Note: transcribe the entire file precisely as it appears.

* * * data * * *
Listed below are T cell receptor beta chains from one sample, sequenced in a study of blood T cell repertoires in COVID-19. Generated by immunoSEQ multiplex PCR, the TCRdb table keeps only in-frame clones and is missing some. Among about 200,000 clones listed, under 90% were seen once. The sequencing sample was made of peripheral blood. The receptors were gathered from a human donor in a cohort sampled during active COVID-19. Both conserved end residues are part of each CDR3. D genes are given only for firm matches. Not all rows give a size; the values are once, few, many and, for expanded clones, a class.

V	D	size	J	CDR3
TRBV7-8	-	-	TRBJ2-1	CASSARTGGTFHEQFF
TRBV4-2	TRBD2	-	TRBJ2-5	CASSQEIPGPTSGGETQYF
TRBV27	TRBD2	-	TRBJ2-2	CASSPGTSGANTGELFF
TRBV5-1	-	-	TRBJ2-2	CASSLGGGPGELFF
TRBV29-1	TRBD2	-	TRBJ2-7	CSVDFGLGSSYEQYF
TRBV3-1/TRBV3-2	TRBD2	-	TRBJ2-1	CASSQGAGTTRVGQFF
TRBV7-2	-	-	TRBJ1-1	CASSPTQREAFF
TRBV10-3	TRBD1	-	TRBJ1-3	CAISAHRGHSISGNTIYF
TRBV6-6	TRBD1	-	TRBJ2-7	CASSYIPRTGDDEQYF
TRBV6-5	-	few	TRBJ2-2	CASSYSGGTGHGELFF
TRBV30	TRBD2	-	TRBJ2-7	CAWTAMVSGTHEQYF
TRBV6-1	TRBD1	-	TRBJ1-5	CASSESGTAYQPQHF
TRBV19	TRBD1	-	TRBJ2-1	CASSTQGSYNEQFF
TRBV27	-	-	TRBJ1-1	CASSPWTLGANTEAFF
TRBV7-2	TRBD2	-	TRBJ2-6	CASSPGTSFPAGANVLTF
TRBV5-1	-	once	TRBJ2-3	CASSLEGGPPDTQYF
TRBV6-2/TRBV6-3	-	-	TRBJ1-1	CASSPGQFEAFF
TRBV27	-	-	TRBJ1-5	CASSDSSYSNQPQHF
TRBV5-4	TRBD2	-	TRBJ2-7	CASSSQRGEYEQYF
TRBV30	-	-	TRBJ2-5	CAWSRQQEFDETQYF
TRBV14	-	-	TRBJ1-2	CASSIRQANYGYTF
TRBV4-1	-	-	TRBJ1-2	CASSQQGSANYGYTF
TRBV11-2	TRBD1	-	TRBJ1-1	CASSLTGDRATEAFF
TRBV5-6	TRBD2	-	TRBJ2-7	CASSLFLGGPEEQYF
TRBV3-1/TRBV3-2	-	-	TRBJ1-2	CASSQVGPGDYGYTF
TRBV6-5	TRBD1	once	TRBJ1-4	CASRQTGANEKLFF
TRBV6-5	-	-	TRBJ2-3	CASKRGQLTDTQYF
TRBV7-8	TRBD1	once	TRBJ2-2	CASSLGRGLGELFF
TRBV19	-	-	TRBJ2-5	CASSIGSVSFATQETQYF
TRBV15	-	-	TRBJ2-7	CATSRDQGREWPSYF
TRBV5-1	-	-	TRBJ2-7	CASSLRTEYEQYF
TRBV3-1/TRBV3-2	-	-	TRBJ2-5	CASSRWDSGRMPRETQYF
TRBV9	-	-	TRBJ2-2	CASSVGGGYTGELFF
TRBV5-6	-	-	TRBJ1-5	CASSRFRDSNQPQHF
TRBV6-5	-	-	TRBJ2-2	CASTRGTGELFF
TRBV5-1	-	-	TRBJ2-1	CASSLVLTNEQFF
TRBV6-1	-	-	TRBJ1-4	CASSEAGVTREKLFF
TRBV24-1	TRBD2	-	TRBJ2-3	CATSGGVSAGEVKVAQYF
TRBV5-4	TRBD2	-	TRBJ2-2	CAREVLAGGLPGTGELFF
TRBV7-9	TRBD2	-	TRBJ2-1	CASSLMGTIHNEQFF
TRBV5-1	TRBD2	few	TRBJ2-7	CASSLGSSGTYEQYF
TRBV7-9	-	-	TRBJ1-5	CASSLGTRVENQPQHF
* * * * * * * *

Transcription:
Listed below are T cell receptor beta chains from one sample, sequenced in a study of blood T cell repertoires in COVID-19. Generated by immunoSEQ multiplex PCR, the TCRdb table keeps only in-frame clones and is missing some. Among about 200,000 clones listed, under 90% were seen once. The sequencing sample was made of peripheral blood. The receptors were gathered from a human donor in a cohort sampled during active COVID-19. Both conserved end residues are part of each CDR3. D genes are given only for firm matches. Not all rows give a size; the values are once, few, many and, for expanded clones, a class.

V	D	size	J	CDR3
TRBV7-8	-	-	TRBJ2-1	CASSARTGGTFHEQFF
TRBV4-2	TRBD2	-	TRBJ2-5	CASSQEIPGPTSGGETQYF
TRBV27	TRBD2	-	TRBJ2-2	CASSPGTSGANTGELFF
TRBV5-1	-	-	TRBJ2-2	CASSLGGGPGELFF
TRBV29-1	TRBD2	-	TRBJ2-7	CSVDFGLGSSYEQYF
TRBV3-1/TRBV3-2	TRBD2	-	TRBJ2-1	CASSQGAGTTRVGQFF
TRBV7-2	-	-	TRBJ1-1	CASSPTQREAFF
TRBV10-3	TRBD1	-	TRBJ1-3	CAISAHRGHSISGNTIYF
TRBV6-6	TRBD1	-	TRBJ2-7	CASSYIPRTGDDEQYF
TRBV6-5	-	few	TRBJ2-2	CASSYSGGTGHGELFF
TRBV30	TRBD2	-	TRBJ2-7	CAWTAMVSGTHEQYF
TRBV6-1	TRBD1	-	TRBJ1-5	CASSESGTAYQPQHF
TRBV19	TRBD1	-	TRBJ2-1	CASSTQGSYNEQFF
TRBV27	-	-	TRBJ1-1	CASSPWTLGANTEAFF
TRBV7-2	TRBD2	-	TRBJ2-6	CASSPGTSFPAGANVLTF
TRBV5-1	-	once	TRBJ2-3	CASSLEGGPPDTQYF
TRBV6-2/TRBV6-3	-	-	TRBJ1-1	CASSPGQFEAFF
TRBV27	-	-	TRBJ1-5	CASSDSSYSNQPQHF
TRBV5-4	TRBD2	-	TRBJ2-7	CASSSQRGEYEQYF
TRBV30	-	-	TRBJ2-5	CAWSRQQEFDETQYF
TRBV14	-	-	TRBJ1-2	CASSIRQANYGYTF
TRBV4-1	-	-	TRBJ1-2	CASSQQGSANYGYTF
TRBV11-2	TRBD1	-	TRBJ1-1	CASSLTGDRATEAFF
TRBV5-6	TRBD2	-	TRBJ2-7	CASSLFLGGPEEQYF
TRBV3-1/TRBV3-2	-	-	TRBJ1-2	CASSQVGPGDYGYTF
TRBV6-5	TRBD1	once	TRBJ1-4	CASRQTGANEKLFF
TRBV6-5	-	-	TRBJ2-3	CASKRGQLTDTQYF
TRBV7-8	TRBD1	once	TRBJ2-2	CASSLGRGLGELFF
TRBV19	-	-	TRBJ2-5	CASSIGSVSFATQETQYF
TRBV15	-	-	TRBJ2-7	CATSRDQGREWPSYF
TRBV5-1	-	-	TRBJ2-7	CASSLRTEYEQYF
TRBV3-1/TRBV3-2	-	-	TRBJ2-5	CASSRWDSGRMPRETQYF
TRBV9	-	-	TRBJ2-2	CASSVGGGYTGELFF
TRBV5-6	-	-	TRBJ1-5	CASSRFRDSNQPQHF
TRBV6-5	-	-	TRBJ2-2	CASTRGTGELFF
TRBV5-1	-	-	TRBJ2-1	CASSLVLTNEQFF
TRBV6-1	-	-	TRBJ1-4	CASSEAGVTREKLFF
TRBV24-1	TRBD2	-	TRBJ2-3	CATSGGVSAGEVKVAQYF
TRBV5-4	TRBD2	-	TRBJ2-2	CAREVLAGGLPGTGELFF
TRBV7-9	TRBD2	-	TRBJ2-1	CASSLMGTIHNEQFF
TRBV5-1	TRBD2	few	TRBJ2-7	CASSLGSSGTYEQYF
TRBV7-9	-	-	TRBJ1-5	CASSLGTRVENQPQHF